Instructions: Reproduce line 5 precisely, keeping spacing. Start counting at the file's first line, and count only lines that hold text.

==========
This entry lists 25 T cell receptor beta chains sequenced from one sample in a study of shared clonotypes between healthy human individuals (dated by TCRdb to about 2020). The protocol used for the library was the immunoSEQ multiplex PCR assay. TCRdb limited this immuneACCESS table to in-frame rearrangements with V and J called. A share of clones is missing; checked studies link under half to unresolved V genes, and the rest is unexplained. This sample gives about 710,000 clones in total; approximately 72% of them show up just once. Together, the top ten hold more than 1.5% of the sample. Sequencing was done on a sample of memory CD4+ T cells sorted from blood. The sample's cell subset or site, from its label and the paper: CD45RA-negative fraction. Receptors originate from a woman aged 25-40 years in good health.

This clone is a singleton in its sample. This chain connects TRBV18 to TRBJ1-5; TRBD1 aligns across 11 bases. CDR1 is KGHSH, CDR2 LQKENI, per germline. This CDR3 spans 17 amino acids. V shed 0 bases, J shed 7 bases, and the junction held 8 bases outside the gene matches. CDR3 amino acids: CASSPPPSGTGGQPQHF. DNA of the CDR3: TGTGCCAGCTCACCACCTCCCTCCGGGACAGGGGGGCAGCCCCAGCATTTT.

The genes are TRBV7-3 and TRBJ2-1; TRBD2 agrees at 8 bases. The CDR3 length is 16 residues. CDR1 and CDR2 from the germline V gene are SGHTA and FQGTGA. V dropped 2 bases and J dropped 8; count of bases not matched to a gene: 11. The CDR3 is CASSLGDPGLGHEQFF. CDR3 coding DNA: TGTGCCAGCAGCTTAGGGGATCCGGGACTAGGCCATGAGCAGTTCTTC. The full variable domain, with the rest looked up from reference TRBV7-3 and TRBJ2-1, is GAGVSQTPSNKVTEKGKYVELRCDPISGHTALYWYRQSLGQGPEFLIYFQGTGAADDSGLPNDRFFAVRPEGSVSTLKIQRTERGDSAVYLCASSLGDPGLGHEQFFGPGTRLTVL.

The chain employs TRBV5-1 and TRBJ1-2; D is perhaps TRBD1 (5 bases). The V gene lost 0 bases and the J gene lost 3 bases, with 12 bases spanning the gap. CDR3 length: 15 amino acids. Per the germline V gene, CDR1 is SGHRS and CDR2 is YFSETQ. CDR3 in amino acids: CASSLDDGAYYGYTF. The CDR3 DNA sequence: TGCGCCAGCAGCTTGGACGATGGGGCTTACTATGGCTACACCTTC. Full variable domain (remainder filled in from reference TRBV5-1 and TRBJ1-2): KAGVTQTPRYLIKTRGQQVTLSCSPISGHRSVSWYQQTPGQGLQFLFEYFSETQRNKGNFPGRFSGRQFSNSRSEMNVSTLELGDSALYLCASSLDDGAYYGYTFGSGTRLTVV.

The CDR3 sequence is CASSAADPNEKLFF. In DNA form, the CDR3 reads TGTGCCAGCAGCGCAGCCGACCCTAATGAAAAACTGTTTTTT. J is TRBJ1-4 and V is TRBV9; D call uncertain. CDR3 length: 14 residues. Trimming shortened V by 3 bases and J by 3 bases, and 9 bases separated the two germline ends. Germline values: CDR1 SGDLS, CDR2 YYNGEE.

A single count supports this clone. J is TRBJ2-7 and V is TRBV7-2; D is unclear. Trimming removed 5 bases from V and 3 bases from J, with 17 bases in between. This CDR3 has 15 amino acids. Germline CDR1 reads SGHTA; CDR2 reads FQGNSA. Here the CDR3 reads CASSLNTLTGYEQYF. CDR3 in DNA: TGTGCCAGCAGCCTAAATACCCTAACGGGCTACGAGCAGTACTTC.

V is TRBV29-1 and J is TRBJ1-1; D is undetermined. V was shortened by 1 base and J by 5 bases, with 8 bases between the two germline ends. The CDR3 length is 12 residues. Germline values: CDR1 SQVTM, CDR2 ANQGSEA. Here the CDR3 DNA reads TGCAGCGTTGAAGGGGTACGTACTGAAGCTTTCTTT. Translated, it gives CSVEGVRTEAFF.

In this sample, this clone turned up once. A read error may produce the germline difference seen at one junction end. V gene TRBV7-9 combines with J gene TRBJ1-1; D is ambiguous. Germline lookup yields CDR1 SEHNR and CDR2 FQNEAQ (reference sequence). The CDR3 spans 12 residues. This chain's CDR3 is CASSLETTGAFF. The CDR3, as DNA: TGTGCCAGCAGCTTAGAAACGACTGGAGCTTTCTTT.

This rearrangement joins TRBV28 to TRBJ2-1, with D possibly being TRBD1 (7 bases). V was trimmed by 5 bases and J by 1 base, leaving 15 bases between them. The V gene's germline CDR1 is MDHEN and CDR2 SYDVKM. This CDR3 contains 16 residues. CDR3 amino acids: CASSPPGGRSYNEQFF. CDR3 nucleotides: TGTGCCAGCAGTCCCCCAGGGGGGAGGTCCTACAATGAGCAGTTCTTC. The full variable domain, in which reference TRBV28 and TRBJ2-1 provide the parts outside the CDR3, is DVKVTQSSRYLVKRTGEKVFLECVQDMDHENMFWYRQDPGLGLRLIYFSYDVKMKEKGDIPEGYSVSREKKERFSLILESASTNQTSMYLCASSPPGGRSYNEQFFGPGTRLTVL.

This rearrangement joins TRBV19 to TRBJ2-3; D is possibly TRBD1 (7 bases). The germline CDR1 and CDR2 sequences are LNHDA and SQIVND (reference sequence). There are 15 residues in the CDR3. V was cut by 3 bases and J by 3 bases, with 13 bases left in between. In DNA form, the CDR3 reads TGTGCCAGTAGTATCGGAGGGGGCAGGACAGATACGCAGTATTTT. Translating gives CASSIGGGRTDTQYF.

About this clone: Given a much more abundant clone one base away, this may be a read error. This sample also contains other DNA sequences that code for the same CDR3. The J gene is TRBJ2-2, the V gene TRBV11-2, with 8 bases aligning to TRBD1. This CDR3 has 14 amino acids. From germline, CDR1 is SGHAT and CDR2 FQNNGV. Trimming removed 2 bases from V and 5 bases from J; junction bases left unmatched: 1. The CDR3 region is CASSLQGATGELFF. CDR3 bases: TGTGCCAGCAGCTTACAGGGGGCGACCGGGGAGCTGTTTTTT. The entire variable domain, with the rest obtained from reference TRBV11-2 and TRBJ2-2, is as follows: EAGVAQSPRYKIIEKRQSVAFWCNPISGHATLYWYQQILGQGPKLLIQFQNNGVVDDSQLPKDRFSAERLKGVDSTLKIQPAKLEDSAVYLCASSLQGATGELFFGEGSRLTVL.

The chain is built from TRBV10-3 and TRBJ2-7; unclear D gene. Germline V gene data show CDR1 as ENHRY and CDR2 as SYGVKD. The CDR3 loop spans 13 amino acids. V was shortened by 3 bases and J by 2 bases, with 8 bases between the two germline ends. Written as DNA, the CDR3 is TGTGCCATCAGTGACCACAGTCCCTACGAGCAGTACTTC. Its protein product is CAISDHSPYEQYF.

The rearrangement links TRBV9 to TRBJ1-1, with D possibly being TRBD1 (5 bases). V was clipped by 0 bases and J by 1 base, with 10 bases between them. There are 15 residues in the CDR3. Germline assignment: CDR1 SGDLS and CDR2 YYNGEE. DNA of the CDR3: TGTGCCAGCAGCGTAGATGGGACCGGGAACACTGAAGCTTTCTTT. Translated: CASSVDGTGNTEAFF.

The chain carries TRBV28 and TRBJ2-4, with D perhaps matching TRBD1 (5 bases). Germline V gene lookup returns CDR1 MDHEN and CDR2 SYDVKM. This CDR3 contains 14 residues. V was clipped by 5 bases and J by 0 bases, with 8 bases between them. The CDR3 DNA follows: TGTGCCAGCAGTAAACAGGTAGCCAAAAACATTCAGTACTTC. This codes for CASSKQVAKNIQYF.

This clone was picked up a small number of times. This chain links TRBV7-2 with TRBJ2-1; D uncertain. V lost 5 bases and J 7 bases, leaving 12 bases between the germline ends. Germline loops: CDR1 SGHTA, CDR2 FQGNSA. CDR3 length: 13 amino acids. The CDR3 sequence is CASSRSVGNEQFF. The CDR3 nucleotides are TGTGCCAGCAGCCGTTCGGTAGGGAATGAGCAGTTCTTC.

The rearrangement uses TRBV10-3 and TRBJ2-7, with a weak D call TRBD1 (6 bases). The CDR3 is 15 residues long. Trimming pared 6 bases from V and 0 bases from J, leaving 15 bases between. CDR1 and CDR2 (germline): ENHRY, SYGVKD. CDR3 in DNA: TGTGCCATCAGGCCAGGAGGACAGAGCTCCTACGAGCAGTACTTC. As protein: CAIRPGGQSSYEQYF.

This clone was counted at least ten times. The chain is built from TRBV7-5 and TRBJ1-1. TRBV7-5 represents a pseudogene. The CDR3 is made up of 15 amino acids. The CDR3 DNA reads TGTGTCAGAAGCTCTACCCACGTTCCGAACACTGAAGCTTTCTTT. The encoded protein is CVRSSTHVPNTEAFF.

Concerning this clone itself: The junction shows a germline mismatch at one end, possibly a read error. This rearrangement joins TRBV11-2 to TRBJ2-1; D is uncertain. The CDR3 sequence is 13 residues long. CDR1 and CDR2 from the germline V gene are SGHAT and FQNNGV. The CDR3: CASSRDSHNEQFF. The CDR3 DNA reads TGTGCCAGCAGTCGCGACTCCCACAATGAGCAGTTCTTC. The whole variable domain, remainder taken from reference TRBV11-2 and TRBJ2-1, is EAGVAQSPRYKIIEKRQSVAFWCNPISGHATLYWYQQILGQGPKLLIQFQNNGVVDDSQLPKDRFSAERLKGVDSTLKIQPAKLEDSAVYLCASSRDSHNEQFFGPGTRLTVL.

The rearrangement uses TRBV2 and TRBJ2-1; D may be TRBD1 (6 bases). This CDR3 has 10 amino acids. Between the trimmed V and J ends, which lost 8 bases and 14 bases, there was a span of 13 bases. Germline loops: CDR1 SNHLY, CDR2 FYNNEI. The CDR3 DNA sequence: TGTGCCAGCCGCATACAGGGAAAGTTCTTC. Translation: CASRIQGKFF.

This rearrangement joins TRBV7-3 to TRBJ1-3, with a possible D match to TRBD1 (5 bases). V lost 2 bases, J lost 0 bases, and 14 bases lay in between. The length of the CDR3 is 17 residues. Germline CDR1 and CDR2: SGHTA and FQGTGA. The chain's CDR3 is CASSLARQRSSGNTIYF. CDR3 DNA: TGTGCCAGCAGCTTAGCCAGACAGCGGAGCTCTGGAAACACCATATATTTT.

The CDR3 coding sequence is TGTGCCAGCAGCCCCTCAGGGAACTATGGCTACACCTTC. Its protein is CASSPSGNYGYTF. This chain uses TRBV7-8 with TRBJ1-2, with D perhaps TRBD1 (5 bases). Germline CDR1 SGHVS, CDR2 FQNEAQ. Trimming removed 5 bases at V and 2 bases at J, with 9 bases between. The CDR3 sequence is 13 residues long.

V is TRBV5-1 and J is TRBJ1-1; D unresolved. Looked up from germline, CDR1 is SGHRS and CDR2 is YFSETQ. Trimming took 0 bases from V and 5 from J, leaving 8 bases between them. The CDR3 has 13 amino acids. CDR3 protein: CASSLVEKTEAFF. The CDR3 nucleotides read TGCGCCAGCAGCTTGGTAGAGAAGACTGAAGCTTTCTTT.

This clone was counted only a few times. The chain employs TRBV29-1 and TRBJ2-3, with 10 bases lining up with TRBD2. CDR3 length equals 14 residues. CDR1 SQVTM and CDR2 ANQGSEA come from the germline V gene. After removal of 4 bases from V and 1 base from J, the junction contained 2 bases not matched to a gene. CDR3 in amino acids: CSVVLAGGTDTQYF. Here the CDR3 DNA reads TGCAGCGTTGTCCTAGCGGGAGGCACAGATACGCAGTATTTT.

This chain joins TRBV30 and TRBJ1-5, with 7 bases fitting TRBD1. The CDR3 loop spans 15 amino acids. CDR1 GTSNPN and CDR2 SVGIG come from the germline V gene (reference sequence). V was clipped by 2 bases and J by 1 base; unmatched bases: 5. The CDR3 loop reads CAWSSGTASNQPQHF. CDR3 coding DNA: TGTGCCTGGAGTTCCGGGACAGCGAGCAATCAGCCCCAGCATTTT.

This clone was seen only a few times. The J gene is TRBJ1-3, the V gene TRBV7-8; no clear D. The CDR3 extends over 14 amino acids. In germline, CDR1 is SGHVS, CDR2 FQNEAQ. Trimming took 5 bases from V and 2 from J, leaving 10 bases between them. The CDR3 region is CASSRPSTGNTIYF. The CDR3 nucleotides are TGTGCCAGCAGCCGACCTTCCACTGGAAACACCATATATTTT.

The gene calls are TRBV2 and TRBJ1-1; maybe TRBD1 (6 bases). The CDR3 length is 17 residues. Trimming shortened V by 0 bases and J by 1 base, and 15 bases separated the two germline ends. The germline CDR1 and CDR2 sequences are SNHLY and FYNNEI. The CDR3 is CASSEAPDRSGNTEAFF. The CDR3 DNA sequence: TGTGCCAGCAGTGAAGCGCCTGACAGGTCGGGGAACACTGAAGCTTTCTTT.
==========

The CDR3 sequence is CASSAADPNEKLFF. In DNA form, the CDR3 reads TGTGCCAGCAGCGCAGCCGACCCTAATGAAAAACTGTTTTTT. J is TRBJ1-4 and V is TRBV9; D call uncertain. CDR3 length: 14 residues. Trimming shortened V by 3 bases and J by 3 bases, and 9 bases separated the two germline ends. Germline values: CDR1 SGDLS, CDR2 YYNGEE.